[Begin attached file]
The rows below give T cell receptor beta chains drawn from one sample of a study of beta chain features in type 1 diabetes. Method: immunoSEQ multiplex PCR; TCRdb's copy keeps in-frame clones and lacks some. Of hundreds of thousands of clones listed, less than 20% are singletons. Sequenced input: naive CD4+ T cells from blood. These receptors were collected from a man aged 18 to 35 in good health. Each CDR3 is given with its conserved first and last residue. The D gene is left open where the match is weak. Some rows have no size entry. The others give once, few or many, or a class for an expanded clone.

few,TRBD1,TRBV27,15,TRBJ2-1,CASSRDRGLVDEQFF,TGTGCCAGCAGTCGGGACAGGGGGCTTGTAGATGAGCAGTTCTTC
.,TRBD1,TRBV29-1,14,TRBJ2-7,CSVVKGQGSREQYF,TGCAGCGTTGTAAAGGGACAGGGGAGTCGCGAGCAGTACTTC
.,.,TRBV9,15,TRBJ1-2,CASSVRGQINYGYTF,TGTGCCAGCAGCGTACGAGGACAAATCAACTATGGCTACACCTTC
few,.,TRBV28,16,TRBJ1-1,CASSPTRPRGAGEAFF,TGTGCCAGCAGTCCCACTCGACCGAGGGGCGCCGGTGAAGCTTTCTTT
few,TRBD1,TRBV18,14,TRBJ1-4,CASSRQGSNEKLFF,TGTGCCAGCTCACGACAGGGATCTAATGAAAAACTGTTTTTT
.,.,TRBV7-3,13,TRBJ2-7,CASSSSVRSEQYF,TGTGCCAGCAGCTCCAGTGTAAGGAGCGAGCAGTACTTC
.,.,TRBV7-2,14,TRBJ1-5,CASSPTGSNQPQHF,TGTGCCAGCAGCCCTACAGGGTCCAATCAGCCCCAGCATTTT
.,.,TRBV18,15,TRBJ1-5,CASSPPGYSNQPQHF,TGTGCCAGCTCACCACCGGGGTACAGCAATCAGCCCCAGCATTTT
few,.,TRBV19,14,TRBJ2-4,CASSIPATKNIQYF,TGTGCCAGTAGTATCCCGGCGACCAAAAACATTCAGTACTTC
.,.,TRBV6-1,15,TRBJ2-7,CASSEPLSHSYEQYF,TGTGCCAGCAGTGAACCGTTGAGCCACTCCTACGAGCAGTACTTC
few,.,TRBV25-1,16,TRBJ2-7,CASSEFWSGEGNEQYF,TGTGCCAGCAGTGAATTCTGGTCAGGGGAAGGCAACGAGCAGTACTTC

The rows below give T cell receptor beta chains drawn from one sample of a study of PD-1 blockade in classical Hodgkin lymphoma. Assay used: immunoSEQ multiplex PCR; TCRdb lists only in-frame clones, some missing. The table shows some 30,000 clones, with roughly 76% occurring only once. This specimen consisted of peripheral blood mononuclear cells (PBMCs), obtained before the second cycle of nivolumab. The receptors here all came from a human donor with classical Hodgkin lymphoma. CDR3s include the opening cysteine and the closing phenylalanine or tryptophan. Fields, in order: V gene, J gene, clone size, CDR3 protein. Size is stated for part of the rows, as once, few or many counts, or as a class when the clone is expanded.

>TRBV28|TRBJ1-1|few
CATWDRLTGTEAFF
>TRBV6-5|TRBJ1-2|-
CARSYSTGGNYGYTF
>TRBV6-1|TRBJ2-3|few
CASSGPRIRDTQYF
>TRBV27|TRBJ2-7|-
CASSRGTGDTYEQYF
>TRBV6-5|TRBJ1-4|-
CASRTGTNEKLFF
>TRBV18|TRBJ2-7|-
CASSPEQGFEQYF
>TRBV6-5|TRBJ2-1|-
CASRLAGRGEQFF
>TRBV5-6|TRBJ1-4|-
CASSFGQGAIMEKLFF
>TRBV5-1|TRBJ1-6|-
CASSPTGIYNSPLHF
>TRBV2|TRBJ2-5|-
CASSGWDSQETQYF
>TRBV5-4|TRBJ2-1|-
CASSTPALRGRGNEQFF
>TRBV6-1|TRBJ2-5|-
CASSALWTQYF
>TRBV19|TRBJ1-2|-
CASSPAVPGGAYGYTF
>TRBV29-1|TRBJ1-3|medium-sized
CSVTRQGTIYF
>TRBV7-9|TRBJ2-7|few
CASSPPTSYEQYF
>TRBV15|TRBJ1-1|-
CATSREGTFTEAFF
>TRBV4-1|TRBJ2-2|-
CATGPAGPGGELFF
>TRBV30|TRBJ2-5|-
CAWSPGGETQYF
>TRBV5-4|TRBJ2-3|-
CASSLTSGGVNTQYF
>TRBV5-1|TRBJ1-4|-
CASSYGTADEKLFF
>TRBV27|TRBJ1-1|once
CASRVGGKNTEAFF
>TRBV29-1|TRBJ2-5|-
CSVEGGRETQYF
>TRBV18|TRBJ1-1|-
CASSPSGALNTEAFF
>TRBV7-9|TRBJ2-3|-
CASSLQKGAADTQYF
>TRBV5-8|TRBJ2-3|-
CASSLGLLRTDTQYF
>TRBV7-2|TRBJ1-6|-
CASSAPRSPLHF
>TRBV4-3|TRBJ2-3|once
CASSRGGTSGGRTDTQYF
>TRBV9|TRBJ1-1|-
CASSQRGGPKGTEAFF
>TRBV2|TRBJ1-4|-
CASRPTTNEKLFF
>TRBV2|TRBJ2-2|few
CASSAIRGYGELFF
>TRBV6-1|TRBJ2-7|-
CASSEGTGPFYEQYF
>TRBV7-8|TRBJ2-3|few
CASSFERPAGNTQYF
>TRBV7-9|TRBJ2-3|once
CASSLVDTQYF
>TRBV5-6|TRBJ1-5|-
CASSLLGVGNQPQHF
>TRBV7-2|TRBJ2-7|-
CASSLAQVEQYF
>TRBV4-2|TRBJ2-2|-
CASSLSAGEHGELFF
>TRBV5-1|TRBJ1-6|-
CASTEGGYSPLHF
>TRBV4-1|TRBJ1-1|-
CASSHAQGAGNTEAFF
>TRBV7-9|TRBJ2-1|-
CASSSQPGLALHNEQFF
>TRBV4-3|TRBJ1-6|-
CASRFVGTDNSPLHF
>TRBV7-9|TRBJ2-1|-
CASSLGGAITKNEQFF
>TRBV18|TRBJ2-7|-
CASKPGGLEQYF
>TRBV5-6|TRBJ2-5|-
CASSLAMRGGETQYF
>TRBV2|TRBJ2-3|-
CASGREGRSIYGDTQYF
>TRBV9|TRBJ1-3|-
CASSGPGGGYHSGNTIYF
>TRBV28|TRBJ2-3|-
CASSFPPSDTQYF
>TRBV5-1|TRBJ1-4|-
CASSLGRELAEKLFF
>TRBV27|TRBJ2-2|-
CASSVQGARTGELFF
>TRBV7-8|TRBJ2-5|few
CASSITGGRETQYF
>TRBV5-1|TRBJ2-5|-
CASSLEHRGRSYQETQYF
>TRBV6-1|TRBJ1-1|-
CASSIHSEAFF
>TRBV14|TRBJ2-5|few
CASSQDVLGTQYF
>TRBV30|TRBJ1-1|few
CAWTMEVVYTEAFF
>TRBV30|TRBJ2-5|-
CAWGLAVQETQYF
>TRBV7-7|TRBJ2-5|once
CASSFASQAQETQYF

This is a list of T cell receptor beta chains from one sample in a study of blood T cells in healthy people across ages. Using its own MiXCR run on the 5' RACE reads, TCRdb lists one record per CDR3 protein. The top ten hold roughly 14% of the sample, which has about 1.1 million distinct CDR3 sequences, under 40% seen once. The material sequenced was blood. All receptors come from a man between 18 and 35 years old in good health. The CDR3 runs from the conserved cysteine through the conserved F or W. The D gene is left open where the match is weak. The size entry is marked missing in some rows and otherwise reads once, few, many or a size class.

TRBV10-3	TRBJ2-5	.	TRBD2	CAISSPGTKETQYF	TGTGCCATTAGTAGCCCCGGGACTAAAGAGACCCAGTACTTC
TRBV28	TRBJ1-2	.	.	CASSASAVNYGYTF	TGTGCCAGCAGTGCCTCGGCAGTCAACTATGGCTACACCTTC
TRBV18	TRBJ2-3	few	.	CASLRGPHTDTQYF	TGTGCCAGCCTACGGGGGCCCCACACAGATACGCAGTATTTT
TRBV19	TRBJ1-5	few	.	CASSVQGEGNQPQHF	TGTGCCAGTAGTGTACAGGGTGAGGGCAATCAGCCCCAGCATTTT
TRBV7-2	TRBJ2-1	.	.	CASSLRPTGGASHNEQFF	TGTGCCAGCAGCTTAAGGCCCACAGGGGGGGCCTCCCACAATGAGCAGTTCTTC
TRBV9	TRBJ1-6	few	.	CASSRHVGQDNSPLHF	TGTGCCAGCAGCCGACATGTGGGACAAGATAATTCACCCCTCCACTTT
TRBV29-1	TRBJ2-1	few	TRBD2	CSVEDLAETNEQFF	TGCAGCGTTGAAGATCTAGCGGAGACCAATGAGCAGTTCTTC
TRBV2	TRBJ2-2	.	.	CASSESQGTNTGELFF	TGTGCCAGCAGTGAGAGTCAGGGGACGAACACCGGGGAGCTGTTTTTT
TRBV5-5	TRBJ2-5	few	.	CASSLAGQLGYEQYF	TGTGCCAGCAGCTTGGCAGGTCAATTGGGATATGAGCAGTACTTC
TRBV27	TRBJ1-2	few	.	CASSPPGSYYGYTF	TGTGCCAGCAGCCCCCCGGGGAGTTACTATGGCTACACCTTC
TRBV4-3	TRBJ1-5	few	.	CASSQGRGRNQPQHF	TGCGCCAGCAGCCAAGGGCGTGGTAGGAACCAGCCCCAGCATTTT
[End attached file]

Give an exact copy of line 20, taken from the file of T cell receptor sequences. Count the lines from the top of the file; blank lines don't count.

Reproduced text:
>TRBV27|TRBJ2-7|-